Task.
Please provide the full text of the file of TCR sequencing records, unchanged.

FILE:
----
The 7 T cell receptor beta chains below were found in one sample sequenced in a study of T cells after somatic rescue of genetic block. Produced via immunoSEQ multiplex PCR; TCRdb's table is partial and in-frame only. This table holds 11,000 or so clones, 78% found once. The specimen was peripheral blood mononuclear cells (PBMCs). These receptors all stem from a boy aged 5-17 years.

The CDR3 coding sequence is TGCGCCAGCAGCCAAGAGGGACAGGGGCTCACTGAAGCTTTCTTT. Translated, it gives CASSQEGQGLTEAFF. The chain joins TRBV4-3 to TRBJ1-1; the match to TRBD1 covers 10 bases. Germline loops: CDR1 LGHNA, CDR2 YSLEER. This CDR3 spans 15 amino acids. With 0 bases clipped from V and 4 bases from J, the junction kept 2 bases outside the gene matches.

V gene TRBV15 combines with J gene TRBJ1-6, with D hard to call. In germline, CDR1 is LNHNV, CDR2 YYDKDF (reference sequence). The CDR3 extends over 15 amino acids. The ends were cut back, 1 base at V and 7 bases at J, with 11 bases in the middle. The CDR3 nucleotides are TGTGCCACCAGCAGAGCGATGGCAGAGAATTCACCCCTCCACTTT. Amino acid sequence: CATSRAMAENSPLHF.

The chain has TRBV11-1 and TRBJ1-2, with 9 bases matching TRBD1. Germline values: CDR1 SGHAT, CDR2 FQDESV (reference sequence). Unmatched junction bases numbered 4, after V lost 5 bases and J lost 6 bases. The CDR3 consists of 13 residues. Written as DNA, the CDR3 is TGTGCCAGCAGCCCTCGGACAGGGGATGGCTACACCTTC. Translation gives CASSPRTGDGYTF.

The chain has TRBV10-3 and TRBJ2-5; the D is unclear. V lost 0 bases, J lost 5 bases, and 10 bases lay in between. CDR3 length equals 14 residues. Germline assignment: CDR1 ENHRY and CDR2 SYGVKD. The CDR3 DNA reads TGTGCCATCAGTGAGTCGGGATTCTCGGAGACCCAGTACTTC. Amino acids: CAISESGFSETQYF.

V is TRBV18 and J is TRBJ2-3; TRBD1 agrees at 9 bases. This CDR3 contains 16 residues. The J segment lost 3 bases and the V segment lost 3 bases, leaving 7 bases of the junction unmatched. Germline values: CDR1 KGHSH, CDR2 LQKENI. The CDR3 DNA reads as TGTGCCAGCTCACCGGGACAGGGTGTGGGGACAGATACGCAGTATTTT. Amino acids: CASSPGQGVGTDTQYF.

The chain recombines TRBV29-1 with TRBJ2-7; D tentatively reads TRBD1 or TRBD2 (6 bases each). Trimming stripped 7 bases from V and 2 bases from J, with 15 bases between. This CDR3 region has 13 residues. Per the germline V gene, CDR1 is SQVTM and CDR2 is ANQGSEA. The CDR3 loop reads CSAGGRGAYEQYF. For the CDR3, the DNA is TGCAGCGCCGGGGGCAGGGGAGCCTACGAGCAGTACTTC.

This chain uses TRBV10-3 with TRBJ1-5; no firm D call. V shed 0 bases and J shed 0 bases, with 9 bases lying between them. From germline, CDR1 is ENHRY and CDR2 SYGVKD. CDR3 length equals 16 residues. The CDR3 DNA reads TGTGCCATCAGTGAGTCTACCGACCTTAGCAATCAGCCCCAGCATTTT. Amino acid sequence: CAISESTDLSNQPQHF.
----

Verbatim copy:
The 7 T cell receptor beta chains below were found in one sample sequenced in a study of T cells after somatic rescue of genetic block. Produced via immunoSEQ multiplex PCR; TCRdb's table is partial and in-frame only. This table holds 11,000 or so clones, 78% found once. The specimen was peripheral blood mononuclear cells (PBMCs). These receptors all stem from a boy aged 5-17 years.

The CDR3 coding sequence is TGCGCCAGCAGCCAAGAGGGACAGGGGCTCACTGAAGCTTTCTTT. Translated, it gives CASSQEGQGLTEAFF. The chain joins TRBV4-3 to TRBJ1-1; the match to TRBD1 covers 10 bases. Germline loops: CDR1 LGHNA, CDR2 YSLEER. This CDR3 spans 15 amino acids. With 0 bases clipped from V and 4 bases from J, the junction kept 2 bases outside the gene matches.

V gene TRBV15 combines with J gene TRBJ1-6, with D hard to call. In germline, CDR1 is LNHNV, CDR2 YYDKDF (reference sequence). The CDR3 extends over 15 amino acids. The ends were cut back, 1 base at V and 7 bases at J, with 11 bases in the middle. The CDR3 nucleotides are TGTGCCACCAGCAGAGCGATGGCAGAGAATTCACCCCTCCACTTT. Amino acid sequence: CATSRAMAENSPLHF.

The chain has TRBV11-1 and TRBJ1-2, with 9 bases matching TRBD1. Germline values: CDR1 SGHAT, CDR2 FQDESV (reference sequence). Unmatched junction bases numbered 4, after V lost 5 bases and J lost 6 bases. The CDR3 consists of 13 residues. Written as DNA, the CDR3 is TGTGCCAGCAGCCCTCGGACAGGGGATGGCTACACCTTC. Translation gives CASSPRTGDGYTF.

The chain has TRBV10-3 and TRBJ2-5; the D is unclear. V lost 0 bases, J lost 5 bases, and 10 bases lay in between. CDR3 length equals 14 residues. Germline assignment: CDR1 ENHRY and CDR2 SYGVKD. The CDR3 DNA reads TGTGCCATCAGTGAGTCGGGATTCTCGGAGACCCAGTACTTC. Amino acids: CAISESGFSETQYF.

V is TRBV18 and J is TRBJ2-3; TRBD1 agrees at 9 bases. This CDR3 contains 16 residues. The J segment lost 3 bases and the V segment lost 3 bases, leaving 7 bases of the junction unmatched. Germline values: CDR1 KGHSH, CDR2 LQKENI. The CDR3 DNA reads as TGTGCCAGCTCACCGGGACAGGGTGTGGGGACAGATACGCAGTATTTT. Amino acids: CASSPGQGVGTDTQYF.

The chain recombines TRBV29-1 with TRBJ2-7; D tentatively reads TRBD1 or TRBD2 (6 bases each). Trimming stripped 7 bases from V and 2 bases from J, with 15 bases between. This CDR3 region has 13 residues. Per the germline V gene, CDR1 is SQVTM and CDR2 is ANQGSEA. The CDR3 loop reads CSAGGRGAYEQYF. For the CDR3, the DNA is TGCAGCGCCGGGGGCAGGGGAGCCTACGAGCAGTACTTC.

This chain uses TRBV10-3 with TRBJ1-5; no firm D call. V shed 0 bases and J shed 0 bases, with 9 bases lying between them. From germline, CDR1 is ENHRY and CDR2 SYGVKD. CDR3 length equals 16 residues. The CDR3 DNA reads TGTGCCATCAGTGAGTCTACCGACCTTAGCAATCAGCCCCAGCATTTT. Amino acid sequence: CAISESTDLSNQPQHF.